in the Quantum Mechanics is the wave equation. The wave equations in
the quantum theory govern the wave functions associated with the particles,
and correspond to Newton’s laws of classical mechanics. From our
earlier study we have seen that changing from the particle picture to
the wave picture is a legitimate strategy that needs to adopted on entering
the Time Region, as it is tantamount to shifting from the conventional
three-dimensional spatial reference frame of the Since it is always possible to constitute a wave of any shape by superposing different sinusoidal waves of appropriate wavelengths and frequencies, we shall limit our discussion to these elementary sinusoidal waves. The relation between the wave number k and the wavelength l on the one hand, and that between the angular frequency w and frequency n on the other, are as follows
The wave speed u is given by
The general functional forms of sinusoidal waves are
and in complex exponential form (see Appendix I)
where the imaginary unit i is defined by i
Let us derive the governing equation for the wave propagating at constant speed, like that of radiation. First we note the relation between the momentum p of the wave and the wave number k, and the energy E and its angular frequency w,
where h is Planck’s constant h divided by 2p. From the energy-momentum relationship of the wave, p
Assuming the simplest wave form, that of a sine wave, we write the wave function in complex exponential form as
where A is an arbitrary constant. For such a function,
That is, taking the derivative with respect to x is equivalent to multiplying by ik, and taking the derivative with respect to time t is equivalent to multiplying by -iw. Thus
Substituting these in the last of Eq.(6) we obtain
which is exactly the wave equation we are seeking (see Appendix II).
At the instance of his mentor Peter Debye, Erwin Schrödinger made a detailed study of the wave hypothesis advocated in 1924 by de Broglie. Schrodinger noted that the energy-momentum relationship of a free particle (not acted by forces) of mass m
leads to the wave number-angular frequency relation
From Eqs. (2) and (12) we see that the wave speed in this case is given by
Therefore the speed of the matter waves is not constant like that of the radiation waves, but is a function of the wave number k. Eq. (12) could be rearranged as -(h Multiplying both sides by Y, we can at once see from Eqs. (8) and (9) that
which is the governing equation for the wave associated with the free particle that we are looking for. This is the Schrödinger equation for the free particle. It is the equation in the Time Region which corresponds to Newton’s first law of the time-space region. In order to include
The corresponding wave number-frequency relation, associating frequency with the total energy, is h Adopting Eqs. (8) and (9) as before, we arrive at the Schrödinger wave equation with interaction present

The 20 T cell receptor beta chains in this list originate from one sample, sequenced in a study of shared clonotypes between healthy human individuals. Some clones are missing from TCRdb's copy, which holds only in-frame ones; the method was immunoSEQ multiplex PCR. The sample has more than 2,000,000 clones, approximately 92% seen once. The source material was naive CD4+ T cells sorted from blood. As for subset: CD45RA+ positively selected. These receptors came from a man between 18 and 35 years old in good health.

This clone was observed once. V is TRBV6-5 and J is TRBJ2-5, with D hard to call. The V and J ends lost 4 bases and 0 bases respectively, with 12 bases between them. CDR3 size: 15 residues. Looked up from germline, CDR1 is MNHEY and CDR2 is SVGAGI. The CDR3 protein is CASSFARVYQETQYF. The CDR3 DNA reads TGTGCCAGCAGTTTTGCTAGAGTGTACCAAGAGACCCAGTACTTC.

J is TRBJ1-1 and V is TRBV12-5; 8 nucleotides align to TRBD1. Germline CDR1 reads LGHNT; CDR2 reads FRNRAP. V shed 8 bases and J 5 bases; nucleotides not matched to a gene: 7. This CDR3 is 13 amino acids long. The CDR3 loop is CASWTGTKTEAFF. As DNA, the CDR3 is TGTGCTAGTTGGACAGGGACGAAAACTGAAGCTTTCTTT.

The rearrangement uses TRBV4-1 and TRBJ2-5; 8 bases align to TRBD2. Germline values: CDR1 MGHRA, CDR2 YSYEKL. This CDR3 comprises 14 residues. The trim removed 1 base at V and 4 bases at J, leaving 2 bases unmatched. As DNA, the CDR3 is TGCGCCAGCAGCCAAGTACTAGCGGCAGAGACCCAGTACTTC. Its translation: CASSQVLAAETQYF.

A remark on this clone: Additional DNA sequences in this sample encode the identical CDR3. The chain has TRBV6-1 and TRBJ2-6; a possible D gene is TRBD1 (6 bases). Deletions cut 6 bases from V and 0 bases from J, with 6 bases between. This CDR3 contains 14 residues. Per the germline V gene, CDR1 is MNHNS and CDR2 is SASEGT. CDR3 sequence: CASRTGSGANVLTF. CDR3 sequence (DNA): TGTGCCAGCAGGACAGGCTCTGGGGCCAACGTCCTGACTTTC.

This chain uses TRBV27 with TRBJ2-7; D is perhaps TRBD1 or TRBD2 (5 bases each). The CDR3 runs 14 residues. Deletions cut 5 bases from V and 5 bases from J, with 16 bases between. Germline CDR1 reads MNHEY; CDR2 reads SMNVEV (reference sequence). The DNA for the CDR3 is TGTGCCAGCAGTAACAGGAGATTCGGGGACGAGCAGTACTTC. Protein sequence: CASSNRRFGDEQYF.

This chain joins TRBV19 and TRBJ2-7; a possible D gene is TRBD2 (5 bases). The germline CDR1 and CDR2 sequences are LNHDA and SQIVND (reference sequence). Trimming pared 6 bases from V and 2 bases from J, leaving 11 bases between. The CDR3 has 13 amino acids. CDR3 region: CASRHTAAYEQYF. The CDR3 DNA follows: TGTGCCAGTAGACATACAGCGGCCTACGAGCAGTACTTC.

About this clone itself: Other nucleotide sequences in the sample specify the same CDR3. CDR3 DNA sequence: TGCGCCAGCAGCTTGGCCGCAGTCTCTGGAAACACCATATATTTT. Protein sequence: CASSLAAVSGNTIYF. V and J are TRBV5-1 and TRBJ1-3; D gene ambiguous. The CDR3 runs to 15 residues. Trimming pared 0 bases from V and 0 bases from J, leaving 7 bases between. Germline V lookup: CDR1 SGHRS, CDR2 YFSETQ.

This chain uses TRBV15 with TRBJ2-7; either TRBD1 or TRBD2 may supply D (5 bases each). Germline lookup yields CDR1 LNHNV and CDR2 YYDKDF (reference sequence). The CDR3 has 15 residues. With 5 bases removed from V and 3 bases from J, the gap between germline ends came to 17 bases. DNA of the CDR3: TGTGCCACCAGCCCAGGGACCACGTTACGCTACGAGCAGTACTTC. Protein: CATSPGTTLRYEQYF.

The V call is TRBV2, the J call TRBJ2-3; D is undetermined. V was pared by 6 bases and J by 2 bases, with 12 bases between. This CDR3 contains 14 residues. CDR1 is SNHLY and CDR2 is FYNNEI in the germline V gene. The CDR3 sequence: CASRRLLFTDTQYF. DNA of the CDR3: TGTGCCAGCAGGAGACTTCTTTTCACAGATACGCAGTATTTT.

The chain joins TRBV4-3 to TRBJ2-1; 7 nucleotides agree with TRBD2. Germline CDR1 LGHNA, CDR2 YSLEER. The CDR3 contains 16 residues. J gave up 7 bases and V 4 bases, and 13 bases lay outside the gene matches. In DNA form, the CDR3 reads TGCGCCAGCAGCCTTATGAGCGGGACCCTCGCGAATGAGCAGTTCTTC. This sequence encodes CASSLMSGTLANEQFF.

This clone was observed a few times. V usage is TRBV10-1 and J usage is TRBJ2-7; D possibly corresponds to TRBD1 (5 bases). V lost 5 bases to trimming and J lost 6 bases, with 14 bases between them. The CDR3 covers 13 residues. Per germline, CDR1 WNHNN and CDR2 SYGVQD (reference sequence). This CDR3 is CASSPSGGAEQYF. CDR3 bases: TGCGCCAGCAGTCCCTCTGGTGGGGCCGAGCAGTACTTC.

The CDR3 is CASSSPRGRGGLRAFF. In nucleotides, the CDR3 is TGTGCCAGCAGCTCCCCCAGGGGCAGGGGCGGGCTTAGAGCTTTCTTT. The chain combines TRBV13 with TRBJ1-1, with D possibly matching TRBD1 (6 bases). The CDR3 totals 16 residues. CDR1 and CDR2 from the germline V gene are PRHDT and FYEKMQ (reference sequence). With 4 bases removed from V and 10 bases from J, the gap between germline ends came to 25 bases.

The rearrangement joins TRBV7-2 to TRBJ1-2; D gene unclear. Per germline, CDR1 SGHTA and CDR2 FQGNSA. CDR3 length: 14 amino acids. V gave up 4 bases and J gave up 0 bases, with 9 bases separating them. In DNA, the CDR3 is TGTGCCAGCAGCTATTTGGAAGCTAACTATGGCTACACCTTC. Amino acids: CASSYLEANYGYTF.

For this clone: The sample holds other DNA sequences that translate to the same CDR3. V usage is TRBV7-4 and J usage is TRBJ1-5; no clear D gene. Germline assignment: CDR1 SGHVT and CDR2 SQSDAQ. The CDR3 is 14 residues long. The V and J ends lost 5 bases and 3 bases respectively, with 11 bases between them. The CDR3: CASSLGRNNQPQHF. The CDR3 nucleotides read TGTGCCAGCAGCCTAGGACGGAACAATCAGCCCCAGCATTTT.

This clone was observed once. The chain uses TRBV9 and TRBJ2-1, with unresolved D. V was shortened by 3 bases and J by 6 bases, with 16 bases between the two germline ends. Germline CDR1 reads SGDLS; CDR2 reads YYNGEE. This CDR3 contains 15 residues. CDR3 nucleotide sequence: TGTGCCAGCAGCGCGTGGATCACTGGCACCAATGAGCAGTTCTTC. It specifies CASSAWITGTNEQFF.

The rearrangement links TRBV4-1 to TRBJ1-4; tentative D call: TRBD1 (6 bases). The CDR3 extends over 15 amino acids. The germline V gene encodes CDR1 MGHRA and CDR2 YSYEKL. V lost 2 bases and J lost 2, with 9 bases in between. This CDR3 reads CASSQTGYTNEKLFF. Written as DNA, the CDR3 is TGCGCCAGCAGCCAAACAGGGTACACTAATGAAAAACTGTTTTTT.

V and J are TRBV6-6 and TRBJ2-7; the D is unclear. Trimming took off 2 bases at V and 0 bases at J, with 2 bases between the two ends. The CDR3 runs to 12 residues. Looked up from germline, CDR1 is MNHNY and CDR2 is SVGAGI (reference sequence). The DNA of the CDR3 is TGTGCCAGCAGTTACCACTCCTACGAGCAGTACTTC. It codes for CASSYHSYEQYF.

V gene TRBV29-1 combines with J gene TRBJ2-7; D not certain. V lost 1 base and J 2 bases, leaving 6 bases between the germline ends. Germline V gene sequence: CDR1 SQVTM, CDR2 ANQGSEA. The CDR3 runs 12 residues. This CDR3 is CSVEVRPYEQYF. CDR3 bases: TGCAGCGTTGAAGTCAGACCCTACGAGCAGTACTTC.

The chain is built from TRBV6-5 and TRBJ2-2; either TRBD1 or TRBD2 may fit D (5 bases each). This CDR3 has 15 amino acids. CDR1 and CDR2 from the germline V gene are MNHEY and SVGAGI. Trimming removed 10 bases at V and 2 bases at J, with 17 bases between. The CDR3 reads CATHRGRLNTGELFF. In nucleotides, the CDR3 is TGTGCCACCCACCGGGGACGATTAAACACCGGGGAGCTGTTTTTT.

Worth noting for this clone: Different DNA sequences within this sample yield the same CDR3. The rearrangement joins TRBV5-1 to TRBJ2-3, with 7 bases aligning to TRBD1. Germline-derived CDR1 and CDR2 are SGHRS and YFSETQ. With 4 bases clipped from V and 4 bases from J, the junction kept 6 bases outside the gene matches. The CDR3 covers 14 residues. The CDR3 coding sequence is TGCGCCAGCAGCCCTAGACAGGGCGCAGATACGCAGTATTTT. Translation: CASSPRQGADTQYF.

This corresponds in the Time Region to Newton’s second law in the time-space region. As can be seen from the foregoing derivations, nothing against the principles of the Reciprocal System has been introduced so far. Hence the Schrodinger equations can be admitted as legitimate governing principles for arriving at the possible wave functions of an hypothetical particle of mass m traversing the Time Region, with or without potential energy functions as the case may be. We may note in the passing that often considerable mathematical dexterity is required in solving these differential equations, though computer-oriented numerical methods are fast replacing closed-form solutions. Any wave corresponding to a state of definite energy E has a definite frequency w = E/h. Therefore from Eq. (7) we can write
where y (x) is a function of space
variable only. Inserting the above into Eq. (16) and dividing out the
factor e
which is referred to as the It is instructive to see what the solutions of Schrödinger equation turn out to be. Firstly, in any region of constant potential energy V, we see that the solution of Eq. (18) is a sinusoidal function,
(E-V) being the kinetic energy. In Fig. 1(a) we picture a step-function potential energy, which is
constant at V An interesting case occurs when the potential energy V in any region
is greater than the total energy E. Here the kinetic energy, E-V, becomes
The sign of the exponent is so chosen as to see that y tends to zero for large x. Fig. 2 illustrates this case: in the region x> 0 we see that E is less than the potential energy. The wave function is sinusoidal in the region of positive kinetic energy and is exponential in the region of negative kinetic energy. Both functions join smoothly at x=0 with a first order continuity. The penetration of the wave function into the region of negative kinetic energy has no classical analog and is purely a phenomenon of the Time Region. When we turn to the Reciprocal System for an explanation of the possibility